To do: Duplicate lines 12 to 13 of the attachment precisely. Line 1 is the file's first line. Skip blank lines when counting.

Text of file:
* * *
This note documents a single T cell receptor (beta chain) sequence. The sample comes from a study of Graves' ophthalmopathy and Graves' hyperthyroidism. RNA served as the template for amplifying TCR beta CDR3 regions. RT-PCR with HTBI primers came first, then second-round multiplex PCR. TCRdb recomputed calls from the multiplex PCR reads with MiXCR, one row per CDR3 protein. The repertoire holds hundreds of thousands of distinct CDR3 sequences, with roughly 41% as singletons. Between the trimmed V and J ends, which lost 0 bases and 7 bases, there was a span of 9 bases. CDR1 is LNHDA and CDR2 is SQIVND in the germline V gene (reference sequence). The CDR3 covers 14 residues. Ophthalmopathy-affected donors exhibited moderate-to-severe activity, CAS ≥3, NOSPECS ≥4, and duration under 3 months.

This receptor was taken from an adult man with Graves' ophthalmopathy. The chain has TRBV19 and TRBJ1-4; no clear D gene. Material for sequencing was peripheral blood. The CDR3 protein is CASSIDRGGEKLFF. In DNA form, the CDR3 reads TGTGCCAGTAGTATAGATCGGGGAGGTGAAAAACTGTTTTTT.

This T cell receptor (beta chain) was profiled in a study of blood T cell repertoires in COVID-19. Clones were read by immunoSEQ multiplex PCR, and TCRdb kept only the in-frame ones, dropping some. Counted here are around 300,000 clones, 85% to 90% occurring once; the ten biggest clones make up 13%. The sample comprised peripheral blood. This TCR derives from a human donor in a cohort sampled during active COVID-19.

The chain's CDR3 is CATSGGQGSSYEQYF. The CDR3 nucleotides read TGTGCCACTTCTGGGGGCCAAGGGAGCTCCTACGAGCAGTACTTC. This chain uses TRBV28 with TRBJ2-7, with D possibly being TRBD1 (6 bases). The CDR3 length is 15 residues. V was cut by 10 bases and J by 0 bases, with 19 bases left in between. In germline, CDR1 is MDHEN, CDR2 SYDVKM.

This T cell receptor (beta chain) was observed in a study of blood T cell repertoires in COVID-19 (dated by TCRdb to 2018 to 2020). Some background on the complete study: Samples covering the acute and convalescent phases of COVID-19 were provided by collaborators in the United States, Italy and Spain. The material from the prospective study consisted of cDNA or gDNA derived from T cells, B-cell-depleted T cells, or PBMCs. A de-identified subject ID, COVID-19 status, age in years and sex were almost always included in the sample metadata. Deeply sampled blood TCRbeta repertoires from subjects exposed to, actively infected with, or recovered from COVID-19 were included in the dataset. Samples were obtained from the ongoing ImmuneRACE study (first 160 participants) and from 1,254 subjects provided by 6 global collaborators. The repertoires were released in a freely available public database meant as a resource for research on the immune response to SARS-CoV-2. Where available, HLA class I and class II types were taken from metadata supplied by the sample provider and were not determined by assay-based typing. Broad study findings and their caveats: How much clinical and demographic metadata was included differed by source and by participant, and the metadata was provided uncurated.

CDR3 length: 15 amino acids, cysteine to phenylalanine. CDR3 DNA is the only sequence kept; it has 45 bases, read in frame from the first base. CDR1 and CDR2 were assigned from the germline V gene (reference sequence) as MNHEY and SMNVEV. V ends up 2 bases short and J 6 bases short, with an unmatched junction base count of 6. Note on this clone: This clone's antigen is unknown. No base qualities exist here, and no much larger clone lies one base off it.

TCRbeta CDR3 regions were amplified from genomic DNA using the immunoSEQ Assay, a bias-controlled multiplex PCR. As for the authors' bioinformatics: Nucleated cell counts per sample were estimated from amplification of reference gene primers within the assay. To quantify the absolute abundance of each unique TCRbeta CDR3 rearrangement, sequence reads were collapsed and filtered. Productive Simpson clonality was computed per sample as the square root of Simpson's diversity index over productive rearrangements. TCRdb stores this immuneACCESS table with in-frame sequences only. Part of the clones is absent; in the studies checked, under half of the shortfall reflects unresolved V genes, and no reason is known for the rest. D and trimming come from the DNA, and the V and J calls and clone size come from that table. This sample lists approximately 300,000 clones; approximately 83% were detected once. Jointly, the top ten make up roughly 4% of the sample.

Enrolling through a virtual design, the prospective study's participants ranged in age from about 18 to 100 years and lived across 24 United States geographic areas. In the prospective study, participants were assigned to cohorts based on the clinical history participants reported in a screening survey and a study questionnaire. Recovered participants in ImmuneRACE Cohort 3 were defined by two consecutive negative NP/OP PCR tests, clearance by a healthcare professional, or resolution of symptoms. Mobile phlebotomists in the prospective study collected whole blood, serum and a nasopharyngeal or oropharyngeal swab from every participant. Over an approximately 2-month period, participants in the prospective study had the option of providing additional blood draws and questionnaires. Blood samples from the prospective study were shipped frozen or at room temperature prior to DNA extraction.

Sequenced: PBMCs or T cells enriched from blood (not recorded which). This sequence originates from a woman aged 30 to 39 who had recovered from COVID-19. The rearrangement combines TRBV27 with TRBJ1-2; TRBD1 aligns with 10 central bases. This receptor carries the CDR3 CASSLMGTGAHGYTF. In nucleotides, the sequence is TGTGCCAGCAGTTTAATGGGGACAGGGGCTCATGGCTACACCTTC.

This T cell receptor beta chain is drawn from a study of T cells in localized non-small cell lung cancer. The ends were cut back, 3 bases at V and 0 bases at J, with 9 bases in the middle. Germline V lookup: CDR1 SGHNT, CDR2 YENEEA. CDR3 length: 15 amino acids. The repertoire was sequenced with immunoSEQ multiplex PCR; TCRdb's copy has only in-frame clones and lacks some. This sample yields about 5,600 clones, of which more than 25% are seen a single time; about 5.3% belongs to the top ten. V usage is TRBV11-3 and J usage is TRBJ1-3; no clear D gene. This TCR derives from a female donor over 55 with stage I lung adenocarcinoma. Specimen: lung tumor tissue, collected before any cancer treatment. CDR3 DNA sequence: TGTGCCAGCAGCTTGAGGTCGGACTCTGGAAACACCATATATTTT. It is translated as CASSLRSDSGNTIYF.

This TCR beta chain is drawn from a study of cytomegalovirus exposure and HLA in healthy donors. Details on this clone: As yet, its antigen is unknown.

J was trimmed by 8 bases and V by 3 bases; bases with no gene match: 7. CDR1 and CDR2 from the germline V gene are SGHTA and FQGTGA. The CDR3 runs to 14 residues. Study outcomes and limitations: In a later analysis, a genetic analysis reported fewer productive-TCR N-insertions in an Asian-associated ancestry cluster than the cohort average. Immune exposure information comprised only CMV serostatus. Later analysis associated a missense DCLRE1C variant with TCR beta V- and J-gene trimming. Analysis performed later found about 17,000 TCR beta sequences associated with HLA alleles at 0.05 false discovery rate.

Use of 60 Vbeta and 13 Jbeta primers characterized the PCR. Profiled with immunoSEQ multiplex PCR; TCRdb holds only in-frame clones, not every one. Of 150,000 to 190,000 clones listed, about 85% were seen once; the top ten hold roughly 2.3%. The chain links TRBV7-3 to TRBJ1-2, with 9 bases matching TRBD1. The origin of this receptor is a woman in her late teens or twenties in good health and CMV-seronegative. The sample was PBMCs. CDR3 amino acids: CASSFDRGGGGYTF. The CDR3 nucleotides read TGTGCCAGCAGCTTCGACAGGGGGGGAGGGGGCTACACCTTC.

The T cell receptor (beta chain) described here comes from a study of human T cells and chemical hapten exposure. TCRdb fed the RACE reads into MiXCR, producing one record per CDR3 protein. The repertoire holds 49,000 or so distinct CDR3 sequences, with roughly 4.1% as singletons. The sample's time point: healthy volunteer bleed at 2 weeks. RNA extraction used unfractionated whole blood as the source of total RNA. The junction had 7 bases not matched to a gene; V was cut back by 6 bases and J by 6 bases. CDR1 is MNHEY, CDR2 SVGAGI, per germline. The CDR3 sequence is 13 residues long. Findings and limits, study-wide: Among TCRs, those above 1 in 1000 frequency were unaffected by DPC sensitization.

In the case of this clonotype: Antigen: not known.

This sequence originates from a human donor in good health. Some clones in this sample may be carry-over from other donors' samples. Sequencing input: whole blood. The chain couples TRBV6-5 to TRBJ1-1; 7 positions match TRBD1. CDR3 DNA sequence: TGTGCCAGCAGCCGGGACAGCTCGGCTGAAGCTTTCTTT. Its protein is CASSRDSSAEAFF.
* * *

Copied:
J was trimmed by 8 bases and V by 3 bases; bases with no gene match: 7. CDR1 and CDR2 from the germline V gene are SGHTA and FQGTGA. The CDR3 runs to 14 residues. Study outcomes and limitations: In a later analysis, a genetic analysis reported fewer productive-TCR N-insertions in an Asian-associated ancestry cluster than the cohort average. Immune exposure information comprised only CMV serostatus. Later analysis associated a missense DCLRE1C variant with TCR beta V- and J-gene trimming. Analysis performed later found about 17,000 TCR beta sequences associated with HLA alleles at 0.05 false discovery rate.

Use of 60 Vbeta and 13 Jbeta primers characterized the PCR. Profiled with immunoSEQ multiplex PCR; TCRdb holds only in-frame clones, not every one. Of 150,000 to 190,000 clones listed, about 85% were seen once; the top ten hold roughly 2.3%. The chain links TRBV7-3 to TRBJ1-2, with 9 bases matching TRBD1. The origin of this receptor is a woman in her late teens or twenties in good health and CMV-seronegative. The sample was PBMCs. CDR3 amino acids: CASSFDRGGGGYTF. The CDR3 nucleotides read TGTGCCAGCAGCTTCGACAGGGGGGGAGGGGGCTACACCTTC.